Corporate Compliance

Tip: How to get cooperation from employees and staff during an internal investigation

Compliance Monitor, August 20, 2008

An internal investigation obviously requires you to interview the subject of the complaint. However, in many cases other employees may have helpful information, too. However, staff members on the receiving end of an investigational interview may have the following concerns:
  • Fear they have unknowingly done something wrong and will lose their job
  • Concern they may implicate a coworker and be responsible if he/she loses his/her job.
  • Fear of being viewed as being disloyal or a “rat” by other employees
  • Concern about working with an accused employee who is later found not to have done anything wrong
  • Concern about being sued by an accused employee for defamation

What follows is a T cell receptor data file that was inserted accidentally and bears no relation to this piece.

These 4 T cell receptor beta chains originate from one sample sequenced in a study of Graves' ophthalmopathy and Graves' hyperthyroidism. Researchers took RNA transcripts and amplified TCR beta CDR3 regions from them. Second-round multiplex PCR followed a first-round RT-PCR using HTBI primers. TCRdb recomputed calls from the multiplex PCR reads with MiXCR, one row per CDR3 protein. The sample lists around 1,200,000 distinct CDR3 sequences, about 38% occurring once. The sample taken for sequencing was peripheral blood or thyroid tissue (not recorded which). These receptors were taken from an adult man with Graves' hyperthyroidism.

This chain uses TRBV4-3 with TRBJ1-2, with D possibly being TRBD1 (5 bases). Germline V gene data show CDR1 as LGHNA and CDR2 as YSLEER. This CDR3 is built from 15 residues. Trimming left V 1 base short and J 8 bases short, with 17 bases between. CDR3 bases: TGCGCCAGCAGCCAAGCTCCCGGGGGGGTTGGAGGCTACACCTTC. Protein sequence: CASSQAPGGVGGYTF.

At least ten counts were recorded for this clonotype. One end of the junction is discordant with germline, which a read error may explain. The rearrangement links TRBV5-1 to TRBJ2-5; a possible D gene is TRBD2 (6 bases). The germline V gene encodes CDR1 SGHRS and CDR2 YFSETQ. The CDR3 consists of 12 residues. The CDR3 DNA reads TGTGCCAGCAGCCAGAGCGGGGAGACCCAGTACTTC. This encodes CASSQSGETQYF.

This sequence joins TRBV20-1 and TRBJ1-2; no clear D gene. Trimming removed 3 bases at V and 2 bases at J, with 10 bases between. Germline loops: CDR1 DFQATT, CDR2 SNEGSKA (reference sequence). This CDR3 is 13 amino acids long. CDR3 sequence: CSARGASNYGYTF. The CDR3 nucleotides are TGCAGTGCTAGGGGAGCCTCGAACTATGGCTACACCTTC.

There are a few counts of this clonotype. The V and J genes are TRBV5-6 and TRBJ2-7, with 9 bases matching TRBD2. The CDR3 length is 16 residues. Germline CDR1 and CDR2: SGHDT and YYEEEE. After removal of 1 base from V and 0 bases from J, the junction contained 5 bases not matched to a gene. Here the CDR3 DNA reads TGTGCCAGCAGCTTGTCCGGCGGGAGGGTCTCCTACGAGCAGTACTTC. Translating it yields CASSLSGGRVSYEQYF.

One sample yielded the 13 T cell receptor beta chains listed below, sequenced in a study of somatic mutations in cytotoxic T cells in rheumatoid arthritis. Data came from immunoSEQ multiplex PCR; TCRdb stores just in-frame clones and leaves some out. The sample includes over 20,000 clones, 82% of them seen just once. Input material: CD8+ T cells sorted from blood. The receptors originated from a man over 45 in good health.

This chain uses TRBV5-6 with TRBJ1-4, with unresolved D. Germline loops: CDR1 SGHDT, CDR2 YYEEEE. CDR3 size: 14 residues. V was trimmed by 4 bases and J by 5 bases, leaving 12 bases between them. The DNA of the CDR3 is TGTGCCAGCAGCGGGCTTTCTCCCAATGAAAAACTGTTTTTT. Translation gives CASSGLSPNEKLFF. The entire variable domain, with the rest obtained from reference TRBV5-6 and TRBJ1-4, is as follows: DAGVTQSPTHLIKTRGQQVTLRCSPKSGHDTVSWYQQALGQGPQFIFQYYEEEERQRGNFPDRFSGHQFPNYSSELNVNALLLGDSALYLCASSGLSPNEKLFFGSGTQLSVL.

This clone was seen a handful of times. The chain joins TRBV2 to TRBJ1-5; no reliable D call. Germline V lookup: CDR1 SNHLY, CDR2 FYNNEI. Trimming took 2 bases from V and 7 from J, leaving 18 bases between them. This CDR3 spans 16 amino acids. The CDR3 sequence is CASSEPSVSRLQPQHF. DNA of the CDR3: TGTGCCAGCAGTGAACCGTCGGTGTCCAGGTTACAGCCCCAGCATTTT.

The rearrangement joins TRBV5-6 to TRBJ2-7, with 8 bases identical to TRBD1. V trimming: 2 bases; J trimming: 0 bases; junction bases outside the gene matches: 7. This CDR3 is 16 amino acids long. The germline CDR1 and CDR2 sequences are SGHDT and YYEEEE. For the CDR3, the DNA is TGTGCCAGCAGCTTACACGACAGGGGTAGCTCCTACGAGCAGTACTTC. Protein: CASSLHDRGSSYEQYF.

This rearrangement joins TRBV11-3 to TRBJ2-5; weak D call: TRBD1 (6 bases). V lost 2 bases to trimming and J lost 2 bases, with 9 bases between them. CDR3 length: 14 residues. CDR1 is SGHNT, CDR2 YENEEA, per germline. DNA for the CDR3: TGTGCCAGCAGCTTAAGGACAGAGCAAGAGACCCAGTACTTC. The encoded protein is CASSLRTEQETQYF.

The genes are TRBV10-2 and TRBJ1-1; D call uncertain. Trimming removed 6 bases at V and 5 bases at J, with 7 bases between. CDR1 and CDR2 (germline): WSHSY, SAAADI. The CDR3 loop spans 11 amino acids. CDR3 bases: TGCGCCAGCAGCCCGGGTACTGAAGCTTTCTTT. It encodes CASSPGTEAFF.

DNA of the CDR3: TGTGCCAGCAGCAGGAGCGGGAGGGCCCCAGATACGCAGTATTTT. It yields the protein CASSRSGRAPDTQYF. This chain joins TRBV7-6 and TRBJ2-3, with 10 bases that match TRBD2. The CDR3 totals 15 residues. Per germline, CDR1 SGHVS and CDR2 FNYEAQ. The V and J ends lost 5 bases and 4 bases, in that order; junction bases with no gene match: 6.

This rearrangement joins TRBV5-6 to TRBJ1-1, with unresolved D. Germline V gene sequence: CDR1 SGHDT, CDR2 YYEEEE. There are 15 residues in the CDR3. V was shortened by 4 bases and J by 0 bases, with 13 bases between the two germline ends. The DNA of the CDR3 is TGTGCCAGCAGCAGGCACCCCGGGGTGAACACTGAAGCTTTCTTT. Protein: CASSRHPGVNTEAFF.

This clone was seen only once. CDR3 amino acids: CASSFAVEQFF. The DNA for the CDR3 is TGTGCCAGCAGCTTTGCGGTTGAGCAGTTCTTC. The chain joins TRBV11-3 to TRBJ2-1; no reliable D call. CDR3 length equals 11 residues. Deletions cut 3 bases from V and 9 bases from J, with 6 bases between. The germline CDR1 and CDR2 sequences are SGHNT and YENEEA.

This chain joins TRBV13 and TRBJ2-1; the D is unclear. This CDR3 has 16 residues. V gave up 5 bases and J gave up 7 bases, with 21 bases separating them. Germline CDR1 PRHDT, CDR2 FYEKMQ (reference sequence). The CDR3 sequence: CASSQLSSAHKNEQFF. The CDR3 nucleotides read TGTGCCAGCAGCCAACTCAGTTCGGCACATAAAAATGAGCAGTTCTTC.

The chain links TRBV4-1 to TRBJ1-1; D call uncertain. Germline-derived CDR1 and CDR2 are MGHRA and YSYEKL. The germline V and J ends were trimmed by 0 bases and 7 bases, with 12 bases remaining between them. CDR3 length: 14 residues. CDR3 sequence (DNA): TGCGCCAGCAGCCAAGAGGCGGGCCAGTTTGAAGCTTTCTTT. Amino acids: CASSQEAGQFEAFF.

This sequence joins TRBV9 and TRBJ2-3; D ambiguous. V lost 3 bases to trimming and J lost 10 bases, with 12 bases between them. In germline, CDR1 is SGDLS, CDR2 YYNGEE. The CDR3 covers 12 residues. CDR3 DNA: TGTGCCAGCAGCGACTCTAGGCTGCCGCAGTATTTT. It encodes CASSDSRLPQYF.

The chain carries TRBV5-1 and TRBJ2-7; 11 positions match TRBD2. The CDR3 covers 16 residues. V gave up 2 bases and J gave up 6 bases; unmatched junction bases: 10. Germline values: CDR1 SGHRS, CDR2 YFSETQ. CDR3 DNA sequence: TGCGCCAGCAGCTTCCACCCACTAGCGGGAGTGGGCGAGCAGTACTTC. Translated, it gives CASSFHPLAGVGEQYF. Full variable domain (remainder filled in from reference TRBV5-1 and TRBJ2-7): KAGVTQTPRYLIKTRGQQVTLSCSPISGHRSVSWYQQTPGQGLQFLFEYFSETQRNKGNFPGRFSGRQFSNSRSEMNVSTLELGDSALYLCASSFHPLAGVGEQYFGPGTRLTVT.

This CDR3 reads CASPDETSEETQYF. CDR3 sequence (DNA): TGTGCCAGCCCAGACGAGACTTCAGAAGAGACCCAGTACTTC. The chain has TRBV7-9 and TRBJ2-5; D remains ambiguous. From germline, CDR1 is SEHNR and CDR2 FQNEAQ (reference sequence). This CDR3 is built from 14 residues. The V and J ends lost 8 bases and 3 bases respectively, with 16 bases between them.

Each of these concerns stands in the way of obtaining information you need. However, it is the employee’s duty to the organization to disclose and information he or she may have about potential noncompliance. Remind employees about this duty; explain that by assisting with the investigation, they are doing the right thing, for the right reasons.
Don’t be afraid to directly attack the notion of someone being a “rat.” Describe how the organization investigates matters, not due to someone’s personal vendetta, but to protect the integrity of the company, its employees, and its patients.
Explain the organization’s duty to its patients by ensuring that employees act with integrity. By helping with the investigation, the employee helps to protect the organization and its patients.
This tip was adapted from the Internal Investigations Handbook. For more information about the book or to order your copy,  click here.


0 comments on “Tip: How to get cooperation from employees and staff during an internal investigation


Most Popular